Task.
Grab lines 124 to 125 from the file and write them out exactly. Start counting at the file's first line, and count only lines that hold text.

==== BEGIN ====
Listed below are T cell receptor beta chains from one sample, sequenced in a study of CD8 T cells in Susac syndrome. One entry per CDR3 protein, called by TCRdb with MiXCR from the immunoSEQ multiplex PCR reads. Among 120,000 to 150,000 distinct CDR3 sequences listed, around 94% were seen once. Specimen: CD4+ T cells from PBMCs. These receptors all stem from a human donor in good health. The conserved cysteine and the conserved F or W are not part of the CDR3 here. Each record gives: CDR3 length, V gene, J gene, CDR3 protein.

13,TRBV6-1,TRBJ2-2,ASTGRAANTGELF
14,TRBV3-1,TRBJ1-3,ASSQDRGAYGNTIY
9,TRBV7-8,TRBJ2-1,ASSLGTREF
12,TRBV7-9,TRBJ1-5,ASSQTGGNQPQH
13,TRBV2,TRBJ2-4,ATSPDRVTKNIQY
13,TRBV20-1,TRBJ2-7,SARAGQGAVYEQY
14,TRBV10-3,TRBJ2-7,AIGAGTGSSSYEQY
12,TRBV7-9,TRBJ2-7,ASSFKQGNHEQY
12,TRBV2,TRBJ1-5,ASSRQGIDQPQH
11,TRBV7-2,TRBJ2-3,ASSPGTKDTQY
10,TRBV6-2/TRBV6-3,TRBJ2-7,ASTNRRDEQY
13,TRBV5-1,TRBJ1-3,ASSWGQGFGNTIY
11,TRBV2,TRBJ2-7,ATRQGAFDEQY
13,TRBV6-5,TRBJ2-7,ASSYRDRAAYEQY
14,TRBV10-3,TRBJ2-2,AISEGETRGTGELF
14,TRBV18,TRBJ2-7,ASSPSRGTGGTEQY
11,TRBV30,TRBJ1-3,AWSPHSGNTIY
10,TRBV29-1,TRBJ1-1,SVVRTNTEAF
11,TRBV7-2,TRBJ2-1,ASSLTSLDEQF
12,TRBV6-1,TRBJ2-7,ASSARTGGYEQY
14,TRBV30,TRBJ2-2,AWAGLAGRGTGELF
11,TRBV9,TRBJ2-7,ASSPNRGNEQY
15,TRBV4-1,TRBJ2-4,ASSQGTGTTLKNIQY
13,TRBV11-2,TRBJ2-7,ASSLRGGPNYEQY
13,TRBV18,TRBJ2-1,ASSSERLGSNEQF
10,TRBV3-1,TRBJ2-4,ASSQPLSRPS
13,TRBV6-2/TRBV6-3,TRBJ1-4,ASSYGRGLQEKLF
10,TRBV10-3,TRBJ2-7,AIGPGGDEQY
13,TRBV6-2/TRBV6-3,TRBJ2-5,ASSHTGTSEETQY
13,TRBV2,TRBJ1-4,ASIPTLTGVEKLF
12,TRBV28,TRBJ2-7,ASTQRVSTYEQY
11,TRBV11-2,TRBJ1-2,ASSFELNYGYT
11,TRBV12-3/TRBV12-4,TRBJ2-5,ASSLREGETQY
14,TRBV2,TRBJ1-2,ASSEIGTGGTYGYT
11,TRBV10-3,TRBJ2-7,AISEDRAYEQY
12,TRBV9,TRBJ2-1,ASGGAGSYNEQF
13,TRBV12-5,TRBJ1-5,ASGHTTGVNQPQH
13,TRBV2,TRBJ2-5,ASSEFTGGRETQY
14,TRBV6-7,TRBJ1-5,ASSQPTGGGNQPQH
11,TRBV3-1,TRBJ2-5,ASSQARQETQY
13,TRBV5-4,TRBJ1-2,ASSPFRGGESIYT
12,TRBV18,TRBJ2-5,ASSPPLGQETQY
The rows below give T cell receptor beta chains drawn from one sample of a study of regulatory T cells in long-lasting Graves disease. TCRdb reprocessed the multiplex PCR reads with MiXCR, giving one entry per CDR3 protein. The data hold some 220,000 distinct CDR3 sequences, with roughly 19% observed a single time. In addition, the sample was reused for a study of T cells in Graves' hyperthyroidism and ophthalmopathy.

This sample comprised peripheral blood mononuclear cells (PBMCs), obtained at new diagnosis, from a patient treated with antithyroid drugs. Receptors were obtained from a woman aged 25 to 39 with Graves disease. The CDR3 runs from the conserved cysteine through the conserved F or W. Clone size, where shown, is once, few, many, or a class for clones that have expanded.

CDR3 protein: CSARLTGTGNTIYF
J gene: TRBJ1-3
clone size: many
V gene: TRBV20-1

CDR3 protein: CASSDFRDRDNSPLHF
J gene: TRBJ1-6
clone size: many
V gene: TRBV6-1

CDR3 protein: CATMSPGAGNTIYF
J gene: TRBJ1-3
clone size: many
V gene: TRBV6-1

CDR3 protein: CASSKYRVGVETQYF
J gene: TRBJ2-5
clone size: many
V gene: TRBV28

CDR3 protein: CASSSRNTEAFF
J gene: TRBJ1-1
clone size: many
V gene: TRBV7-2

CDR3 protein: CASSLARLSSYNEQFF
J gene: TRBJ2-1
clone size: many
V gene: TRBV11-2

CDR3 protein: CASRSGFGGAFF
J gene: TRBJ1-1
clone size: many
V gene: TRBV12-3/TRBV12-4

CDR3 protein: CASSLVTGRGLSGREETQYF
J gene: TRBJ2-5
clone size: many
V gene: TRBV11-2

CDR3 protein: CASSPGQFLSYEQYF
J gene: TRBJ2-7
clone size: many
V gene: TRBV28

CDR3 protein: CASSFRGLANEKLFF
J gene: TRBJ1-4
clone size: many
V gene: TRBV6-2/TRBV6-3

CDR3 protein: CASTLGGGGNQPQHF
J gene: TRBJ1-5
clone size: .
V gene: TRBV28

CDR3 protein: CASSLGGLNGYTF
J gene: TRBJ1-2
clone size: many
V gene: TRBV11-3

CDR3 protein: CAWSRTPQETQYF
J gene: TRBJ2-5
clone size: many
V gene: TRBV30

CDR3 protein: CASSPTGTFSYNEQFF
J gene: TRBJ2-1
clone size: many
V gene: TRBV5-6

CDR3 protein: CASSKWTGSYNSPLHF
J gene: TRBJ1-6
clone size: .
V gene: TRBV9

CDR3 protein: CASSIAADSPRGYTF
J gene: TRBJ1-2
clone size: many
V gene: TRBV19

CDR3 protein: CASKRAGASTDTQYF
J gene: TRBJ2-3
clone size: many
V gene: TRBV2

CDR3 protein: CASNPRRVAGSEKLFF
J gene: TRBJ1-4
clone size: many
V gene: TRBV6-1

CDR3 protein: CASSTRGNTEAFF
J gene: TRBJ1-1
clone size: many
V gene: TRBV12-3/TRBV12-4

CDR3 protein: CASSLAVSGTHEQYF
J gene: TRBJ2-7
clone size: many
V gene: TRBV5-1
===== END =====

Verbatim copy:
clone size: many
V gene: TRBV5-1